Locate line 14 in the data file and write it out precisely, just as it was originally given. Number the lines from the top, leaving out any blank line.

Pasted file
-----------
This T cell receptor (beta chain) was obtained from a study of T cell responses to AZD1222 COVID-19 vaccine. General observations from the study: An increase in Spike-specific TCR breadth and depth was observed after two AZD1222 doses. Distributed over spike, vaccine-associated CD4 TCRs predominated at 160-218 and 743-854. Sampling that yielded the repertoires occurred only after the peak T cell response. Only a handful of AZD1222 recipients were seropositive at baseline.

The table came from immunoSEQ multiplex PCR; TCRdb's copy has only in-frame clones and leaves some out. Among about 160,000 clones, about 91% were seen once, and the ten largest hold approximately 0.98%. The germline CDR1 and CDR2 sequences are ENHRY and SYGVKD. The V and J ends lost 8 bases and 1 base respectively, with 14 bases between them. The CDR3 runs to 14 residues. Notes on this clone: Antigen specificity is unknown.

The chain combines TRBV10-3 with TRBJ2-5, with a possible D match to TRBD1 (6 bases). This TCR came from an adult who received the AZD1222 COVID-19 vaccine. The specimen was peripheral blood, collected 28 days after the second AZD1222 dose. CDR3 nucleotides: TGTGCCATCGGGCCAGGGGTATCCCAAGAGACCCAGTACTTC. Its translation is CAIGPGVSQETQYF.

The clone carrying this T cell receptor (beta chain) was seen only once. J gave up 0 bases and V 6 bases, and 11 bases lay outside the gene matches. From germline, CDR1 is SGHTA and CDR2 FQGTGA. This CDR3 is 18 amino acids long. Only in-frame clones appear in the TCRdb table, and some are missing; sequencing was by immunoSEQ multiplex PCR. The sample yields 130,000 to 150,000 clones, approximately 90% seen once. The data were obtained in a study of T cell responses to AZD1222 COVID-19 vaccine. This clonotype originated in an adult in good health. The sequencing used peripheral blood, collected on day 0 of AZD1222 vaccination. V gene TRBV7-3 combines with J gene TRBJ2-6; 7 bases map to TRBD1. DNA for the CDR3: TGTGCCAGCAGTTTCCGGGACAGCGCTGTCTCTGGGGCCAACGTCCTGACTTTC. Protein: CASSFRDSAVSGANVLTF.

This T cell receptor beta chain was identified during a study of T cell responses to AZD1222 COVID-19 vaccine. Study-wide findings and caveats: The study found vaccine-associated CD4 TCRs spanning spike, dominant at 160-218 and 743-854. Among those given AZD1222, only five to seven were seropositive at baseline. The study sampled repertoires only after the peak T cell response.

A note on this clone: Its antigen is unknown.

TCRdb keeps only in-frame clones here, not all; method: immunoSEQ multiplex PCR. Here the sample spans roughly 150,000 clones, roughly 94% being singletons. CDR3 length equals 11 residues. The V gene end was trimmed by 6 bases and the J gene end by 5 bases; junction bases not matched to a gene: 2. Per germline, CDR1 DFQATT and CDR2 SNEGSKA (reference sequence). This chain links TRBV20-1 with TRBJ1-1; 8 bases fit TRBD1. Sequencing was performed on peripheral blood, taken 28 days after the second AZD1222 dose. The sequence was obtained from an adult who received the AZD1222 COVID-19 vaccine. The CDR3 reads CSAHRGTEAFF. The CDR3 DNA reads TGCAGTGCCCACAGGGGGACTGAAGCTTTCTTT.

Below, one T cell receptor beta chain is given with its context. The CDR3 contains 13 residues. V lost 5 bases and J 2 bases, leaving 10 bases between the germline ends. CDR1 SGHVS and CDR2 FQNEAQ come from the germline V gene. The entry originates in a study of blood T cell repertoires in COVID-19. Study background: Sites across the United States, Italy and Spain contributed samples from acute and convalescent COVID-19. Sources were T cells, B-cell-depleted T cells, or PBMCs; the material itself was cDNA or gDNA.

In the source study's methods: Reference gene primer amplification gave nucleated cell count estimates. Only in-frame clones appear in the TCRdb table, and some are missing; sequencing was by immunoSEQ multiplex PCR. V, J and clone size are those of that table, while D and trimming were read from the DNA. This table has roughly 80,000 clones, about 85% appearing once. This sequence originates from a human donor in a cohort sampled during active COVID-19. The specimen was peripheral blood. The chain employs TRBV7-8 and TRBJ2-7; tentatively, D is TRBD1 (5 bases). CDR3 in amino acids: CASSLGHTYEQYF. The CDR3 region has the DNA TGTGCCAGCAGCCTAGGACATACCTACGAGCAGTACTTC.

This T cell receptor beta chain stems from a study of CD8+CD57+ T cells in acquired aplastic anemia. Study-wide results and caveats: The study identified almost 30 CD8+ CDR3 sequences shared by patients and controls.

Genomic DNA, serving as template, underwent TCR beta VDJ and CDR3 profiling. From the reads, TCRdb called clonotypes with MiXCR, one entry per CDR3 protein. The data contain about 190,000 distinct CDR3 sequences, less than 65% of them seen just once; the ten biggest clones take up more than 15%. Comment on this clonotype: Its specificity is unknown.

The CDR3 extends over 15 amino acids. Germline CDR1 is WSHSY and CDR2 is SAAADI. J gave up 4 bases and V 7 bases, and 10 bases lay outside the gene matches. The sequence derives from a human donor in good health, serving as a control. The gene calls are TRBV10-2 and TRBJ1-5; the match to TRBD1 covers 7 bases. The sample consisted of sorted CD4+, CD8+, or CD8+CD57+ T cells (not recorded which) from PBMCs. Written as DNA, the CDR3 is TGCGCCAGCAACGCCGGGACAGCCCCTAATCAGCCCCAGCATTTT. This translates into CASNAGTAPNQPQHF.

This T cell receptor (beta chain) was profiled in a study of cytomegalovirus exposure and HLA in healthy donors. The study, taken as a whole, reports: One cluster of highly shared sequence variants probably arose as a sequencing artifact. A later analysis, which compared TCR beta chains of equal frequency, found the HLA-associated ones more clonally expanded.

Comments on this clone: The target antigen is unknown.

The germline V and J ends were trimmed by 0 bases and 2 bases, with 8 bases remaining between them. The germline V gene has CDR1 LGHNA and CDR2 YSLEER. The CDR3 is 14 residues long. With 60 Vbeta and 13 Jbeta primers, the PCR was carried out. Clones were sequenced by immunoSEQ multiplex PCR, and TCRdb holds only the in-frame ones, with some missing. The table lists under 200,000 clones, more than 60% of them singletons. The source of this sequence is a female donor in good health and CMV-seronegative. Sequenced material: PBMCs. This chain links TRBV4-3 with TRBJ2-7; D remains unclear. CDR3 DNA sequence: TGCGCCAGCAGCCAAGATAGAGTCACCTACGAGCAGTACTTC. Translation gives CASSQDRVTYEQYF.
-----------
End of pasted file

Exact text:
Comments on this clone: The target antigen is unknown.